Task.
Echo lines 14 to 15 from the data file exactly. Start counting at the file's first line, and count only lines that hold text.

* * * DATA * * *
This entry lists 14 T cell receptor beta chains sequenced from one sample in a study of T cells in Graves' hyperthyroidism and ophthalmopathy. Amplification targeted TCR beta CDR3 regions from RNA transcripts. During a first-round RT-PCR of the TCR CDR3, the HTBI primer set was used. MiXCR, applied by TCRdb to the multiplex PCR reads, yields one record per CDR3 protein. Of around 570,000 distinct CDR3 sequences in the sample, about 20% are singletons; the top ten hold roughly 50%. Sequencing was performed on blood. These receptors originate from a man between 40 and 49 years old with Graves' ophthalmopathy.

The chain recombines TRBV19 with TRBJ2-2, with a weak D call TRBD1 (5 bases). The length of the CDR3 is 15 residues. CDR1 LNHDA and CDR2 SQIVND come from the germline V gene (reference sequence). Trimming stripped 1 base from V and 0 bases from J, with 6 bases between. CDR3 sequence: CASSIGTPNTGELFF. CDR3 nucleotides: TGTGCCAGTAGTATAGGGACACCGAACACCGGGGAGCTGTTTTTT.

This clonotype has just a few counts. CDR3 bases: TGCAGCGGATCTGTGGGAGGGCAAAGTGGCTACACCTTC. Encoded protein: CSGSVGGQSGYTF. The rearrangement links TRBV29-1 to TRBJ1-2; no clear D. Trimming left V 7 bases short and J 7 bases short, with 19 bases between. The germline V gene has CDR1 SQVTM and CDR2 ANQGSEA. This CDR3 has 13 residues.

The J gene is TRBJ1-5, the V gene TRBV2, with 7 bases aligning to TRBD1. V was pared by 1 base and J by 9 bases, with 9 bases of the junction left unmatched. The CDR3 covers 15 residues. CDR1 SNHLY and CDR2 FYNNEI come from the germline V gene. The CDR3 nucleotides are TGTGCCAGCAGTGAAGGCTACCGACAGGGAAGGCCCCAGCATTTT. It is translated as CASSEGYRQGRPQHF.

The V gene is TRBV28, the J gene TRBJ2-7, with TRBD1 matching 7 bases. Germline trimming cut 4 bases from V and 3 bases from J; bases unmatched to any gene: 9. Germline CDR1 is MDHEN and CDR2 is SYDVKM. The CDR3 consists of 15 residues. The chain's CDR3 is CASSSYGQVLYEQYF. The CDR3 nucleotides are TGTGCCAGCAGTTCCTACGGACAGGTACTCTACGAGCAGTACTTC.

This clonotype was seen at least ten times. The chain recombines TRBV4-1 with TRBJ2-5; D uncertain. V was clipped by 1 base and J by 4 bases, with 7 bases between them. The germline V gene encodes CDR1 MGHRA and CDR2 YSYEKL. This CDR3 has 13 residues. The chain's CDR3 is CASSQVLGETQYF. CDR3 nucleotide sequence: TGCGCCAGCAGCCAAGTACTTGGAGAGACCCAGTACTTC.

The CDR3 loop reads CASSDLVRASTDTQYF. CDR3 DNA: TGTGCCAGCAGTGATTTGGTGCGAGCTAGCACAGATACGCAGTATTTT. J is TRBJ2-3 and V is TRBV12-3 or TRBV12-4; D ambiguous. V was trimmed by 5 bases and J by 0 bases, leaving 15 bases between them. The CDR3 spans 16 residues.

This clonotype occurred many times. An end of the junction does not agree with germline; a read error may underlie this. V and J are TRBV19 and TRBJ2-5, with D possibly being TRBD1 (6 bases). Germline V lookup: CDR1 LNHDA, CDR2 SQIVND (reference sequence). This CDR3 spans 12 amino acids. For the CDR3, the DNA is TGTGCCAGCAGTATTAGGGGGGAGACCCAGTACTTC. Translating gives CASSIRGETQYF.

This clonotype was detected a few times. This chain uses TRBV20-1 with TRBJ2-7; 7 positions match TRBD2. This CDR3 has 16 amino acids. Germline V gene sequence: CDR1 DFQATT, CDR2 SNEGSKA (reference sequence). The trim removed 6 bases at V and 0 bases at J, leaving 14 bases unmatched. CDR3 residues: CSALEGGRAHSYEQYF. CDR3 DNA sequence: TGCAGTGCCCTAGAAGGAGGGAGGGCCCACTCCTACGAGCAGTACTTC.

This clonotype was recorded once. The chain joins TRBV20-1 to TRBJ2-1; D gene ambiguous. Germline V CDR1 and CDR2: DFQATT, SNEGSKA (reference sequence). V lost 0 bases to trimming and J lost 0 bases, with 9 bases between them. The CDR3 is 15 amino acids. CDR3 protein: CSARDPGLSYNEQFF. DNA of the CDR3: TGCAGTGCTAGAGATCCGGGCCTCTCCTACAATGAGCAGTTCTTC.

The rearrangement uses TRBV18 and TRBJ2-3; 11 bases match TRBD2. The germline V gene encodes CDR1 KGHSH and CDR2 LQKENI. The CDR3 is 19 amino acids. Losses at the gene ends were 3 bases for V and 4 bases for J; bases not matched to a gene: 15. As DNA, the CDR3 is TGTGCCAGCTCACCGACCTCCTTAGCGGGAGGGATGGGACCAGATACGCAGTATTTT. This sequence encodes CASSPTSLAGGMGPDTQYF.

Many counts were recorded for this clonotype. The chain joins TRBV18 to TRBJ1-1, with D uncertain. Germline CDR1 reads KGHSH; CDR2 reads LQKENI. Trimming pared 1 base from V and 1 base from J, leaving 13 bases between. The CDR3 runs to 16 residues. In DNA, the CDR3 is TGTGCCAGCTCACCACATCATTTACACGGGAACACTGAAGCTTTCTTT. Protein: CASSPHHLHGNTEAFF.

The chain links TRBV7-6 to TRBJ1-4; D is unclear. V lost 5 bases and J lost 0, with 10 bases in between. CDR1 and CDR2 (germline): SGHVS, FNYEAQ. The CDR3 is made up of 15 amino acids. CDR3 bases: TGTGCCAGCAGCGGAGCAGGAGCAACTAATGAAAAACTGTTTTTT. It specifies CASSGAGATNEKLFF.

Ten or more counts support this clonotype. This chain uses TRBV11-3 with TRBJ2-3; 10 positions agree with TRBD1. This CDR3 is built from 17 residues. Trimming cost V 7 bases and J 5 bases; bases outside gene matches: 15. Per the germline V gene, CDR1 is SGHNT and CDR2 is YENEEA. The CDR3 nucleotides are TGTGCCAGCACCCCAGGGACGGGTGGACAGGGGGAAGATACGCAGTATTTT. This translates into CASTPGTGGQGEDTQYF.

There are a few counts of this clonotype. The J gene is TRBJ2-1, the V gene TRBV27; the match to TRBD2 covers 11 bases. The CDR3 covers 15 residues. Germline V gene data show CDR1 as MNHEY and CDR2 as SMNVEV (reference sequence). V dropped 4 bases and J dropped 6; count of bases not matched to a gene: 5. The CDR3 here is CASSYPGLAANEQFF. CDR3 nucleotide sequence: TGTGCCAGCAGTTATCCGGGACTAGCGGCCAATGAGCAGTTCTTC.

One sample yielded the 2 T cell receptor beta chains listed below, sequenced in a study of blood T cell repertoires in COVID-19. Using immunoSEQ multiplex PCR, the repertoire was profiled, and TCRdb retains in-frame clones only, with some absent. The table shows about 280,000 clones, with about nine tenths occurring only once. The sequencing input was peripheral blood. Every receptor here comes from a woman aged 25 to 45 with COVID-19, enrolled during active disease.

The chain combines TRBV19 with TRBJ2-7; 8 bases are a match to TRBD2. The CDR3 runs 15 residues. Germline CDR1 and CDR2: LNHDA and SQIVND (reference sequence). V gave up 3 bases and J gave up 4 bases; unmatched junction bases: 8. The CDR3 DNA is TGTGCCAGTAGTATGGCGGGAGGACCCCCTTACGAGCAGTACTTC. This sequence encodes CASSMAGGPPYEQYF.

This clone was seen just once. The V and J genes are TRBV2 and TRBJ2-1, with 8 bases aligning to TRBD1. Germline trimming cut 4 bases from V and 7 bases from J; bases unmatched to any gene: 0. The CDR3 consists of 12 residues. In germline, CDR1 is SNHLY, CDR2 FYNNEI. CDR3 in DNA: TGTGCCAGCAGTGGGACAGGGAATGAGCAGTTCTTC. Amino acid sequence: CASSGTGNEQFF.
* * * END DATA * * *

Ten or more counts support this clonotype. This chain uses TRBV11-3 with TRBJ2-3; 10 positions agree with TRBD1. This CDR3 is built from 17 residues. Trimming cost V 7 bases and J 5 bases; bases outside gene matches: 15. Per the germline V gene, CDR1 is SGHNT and CDR2 is YENEEA. The CDR3 nucleotides are TGTGCCAGCACCCCAGGGACGGGTGGACAGGGGGAAGATACGCAGTATTTT. This translates into CASTPGTGGQGEDTQYF.

There are a few counts of this clonotype. The J gene is TRBJ2-1, the V gene TRBV27; the match to TRBD2 covers 11 bases. The CDR3 covers 15 residues. Germline V gene data show CDR1 as MNHEY and CDR2 as SMNVEV (reference sequence). V dropped 4 bases and J dropped 6; count of bases not matched to a gene: 5. The CDR3 here is CASSYPGLAANEQFF. CDR3 nucleotide sequence: TGTGCCAGCAGTTATCCGGGACTAGCGGCCAATGAGCAGTTCTTC.